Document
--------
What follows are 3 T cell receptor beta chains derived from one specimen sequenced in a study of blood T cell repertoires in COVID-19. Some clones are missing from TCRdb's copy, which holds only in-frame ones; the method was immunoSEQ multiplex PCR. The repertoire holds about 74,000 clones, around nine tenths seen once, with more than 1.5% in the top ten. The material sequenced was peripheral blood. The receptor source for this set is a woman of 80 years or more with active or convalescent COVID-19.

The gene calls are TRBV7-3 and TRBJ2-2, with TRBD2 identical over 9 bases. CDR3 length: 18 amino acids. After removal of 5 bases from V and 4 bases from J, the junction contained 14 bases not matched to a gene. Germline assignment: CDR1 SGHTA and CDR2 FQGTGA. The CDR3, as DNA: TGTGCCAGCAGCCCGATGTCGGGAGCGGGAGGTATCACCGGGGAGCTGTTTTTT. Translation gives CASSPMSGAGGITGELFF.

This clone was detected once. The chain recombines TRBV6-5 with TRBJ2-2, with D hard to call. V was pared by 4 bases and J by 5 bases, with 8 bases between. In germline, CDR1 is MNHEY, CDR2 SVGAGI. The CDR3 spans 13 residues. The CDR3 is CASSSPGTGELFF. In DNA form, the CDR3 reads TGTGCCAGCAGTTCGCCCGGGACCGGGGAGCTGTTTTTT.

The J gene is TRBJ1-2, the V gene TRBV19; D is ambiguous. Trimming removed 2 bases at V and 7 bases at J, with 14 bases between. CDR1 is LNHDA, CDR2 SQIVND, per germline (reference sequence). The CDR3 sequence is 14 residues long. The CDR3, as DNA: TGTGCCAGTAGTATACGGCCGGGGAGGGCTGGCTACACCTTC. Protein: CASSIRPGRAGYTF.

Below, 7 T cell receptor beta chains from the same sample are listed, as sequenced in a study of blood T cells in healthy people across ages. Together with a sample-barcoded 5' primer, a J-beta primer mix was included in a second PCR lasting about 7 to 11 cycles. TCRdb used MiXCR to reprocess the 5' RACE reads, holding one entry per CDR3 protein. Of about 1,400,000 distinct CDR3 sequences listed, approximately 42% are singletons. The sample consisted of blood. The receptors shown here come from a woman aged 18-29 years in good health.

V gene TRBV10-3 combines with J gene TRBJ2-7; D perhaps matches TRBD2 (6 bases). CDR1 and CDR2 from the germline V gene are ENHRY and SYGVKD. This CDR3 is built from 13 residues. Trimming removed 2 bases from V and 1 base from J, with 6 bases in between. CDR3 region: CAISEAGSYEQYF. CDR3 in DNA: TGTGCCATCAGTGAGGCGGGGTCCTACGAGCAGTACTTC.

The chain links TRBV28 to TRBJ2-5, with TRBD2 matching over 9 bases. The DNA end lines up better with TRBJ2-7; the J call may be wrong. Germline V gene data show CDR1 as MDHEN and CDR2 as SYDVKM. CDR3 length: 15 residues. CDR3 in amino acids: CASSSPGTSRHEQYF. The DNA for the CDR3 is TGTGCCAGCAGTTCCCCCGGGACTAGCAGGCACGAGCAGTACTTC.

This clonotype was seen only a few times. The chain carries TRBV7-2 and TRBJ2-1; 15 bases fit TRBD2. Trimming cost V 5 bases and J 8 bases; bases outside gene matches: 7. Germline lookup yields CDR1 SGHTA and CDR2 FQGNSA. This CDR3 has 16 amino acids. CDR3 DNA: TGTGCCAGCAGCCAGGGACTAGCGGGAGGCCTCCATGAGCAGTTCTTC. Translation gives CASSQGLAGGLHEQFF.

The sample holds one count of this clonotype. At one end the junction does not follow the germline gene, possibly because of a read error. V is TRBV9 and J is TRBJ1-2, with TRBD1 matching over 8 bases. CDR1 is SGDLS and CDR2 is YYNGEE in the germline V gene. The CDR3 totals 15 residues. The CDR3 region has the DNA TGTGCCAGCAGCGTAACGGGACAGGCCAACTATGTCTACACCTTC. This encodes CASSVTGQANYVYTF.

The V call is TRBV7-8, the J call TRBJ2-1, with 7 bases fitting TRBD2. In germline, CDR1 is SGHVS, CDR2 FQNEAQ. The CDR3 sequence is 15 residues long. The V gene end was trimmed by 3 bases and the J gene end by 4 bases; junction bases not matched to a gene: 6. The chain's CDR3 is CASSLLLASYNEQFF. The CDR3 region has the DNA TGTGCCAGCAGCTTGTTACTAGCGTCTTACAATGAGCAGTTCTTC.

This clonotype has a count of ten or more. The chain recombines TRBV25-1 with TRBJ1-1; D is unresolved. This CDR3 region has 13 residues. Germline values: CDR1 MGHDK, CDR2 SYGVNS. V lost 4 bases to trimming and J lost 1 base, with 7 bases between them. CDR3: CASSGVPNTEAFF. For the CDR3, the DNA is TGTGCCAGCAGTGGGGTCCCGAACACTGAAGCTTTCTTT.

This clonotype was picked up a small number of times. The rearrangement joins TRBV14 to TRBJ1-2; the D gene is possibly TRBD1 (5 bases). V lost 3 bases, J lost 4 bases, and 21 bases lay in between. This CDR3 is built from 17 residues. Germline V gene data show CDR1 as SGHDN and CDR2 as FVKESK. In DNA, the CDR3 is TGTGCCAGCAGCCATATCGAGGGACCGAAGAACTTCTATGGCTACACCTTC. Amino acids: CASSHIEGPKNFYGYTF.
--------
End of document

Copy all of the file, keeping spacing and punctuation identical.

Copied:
What follows are 3 T cell receptor beta chains derived from one specimen sequenced in a study of blood T cell repertoires in COVID-19. Some clones are missing from TCRdb's copy, which holds only in-frame ones; the method was immunoSEQ multiplex PCR. The repertoire holds about 74,000 clones, around nine tenths seen once, with more than 1.5% in the top ten. The material sequenced was peripheral blood. The receptor source for this set is a woman of 80 years or more with active or convalescent COVID-19.

The gene calls are TRBV7-3 and TRBJ2-2, with TRBD2 identical over 9 bases. CDR3 length: 18 amino acids. After removal of 5 bases from V and 4 bases from J, the junction contained 14 bases not matched to a gene. Germline assignment: CDR1 SGHTA and CDR2 FQGTGA. The CDR3, as DNA: TGTGCCAGCAGCCCGATGTCGGGAGCGGGAGGTATCACCGGGGAGCTGTTTTTT. Translation gives CASSPMSGAGGITGELFF.

This clone was detected once. The chain recombines TRBV6-5 with TRBJ2-2, with D hard to call. V was pared by 4 bases and J by 5 bases, with 8 bases between. In germline, CDR1 is MNHEY, CDR2 SVGAGI. The CDR3 spans 13 residues. The CDR3 is CASSSPGTGELFF. In DNA form, the CDR3 reads TGTGCCAGCAGTTCGCCCGGGACCGGGGAGCTGTTTTTT.

The J gene is TRBJ1-2, the V gene TRBV19; D is ambiguous. Trimming removed 2 bases at V and 7 bases at J, with 14 bases between. CDR1 is LNHDA, CDR2 SQIVND, per germline (reference sequence). The CDR3 sequence is 14 residues long. The CDR3, as DNA: TGTGCCAGTAGTATACGGCCGGGGAGGGCTGGCTACACCTTC. Protein: CASSIRPGRAGYTF.

Below, 7 T cell receptor beta chains from the same sample are listed, as sequenced in a study of blood T cells in healthy people across ages. Together with a sample-barcoded 5' primer, a J-beta primer mix was included in a second PCR lasting about 7 to 11 cycles. TCRdb used MiXCR to reprocess the 5' RACE reads, holding one entry per CDR3 protein. Of about 1,400,000 distinct CDR3 sequences listed, approximately 42% are singletons. The sample consisted of blood. The receptors shown here come from a woman aged 18-29 years in good health.

V gene TRBV10-3 combines with J gene TRBJ2-7; D perhaps matches TRBD2 (6 bases). CDR1 and CDR2 from the germline V gene are ENHRY and SYGVKD. This CDR3 is built from 13 residues. Trimming removed 2 bases from V and 1 base from J, with 6 bases in between. CDR3 region: CAISEAGSYEQYF. CDR3 in DNA: TGTGCCATCAGTGAGGCGGGGTCCTACGAGCAGTACTTC.

The chain links TRBV28 to TRBJ2-5, with TRBD2 matching over 9 bases. The DNA end lines up better with TRBJ2-7; the J call may be wrong. Germline V gene data show CDR1 as MDHEN and CDR2 as SYDVKM. CDR3 length: 15 residues. CDR3 in amino acids: CASSSPGTSRHEQYF. The DNA for the CDR3 is TGTGCCAGCAGTTCCCCCGGGACTAGCAGGCACGAGCAGTACTTC.

This clonotype was seen only a few times. The chain carries TRBV7-2 and TRBJ2-1; 15 bases fit TRBD2. Trimming cost V 5 bases and J 8 bases; bases outside gene matches: 7. Germline lookup yields CDR1 SGHTA and CDR2 FQGNSA. This CDR3 has 16 amino acids. CDR3 DNA: TGTGCCAGCAGCCAGGGACTAGCGGGAGGCCTCCATGAGCAGTTCTTC. Translation gives CASSQGLAGGLHEQFF.

The sample holds one count of this clonotype. At one end the junction does not follow the germline gene, possibly because of a read error. V is TRBV9 and J is TRBJ1-2, with TRBD1 matching over 8 bases. CDR1 is SGDLS and CDR2 is YYNGEE in the germline V gene. The CDR3 totals 15 residues. The CDR3 region has the DNA TGTGCCAGCAGCGTAACGGGACAGGCCAACTATGTCTACACCTTC. This encodes CASSVTGQANYVYTF.

The V call is TRBV7-8, the J call TRBJ2-1, with 7 bases fitting TRBD2. In germline, CDR1 is SGHVS, CDR2 FQNEAQ. The CDR3 sequence is 15 residues long. The V gene end was trimmed by 3 bases and the J gene end by 4 bases; junction bases not matched to a gene: 6. The chain's CDR3 is CASSLLLASYNEQFF. The CDR3 region has the DNA TGTGCCAGCAGCTTGTTACTAGCGTCTTACAATGAGCAGTTCTTC.

This clonotype has a count of ten or more. The chain recombines TRBV25-1 with TRBJ1-1; D is unresolved. This CDR3 region has 13 residues. Germline values: CDR1 MGHDK, CDR2 SYGVNS. V lost 4 bases to trimming and J lost 1 base, with 7 bases between them. CDR3: CASSGVPNTEAFF. For the CDR3, the DNA is TGTGCCAGCAGTGGGGTCCCGAACACTGAAGCTTTCTTT.

This clonotype was picked up a small number of times. The rearrangement joins TRBV14 to TRBJ1-2; the D gene is possibly TRBD1 (5 bases). V lost 3 bases, J lost 4 bases, and 21 bases lay in between. This CDR3 is built from 17 residues. Germline V gene data show CDR1 as SGHDN and CDR2 as FVKESK. In DNA, the CDR3 is TGTGCCAGCAGCCATATCGAGGGACCGAAGAACTTCTATGGCTACACCTTC. Amino acids: CASSHIEGPKNFYGYTF.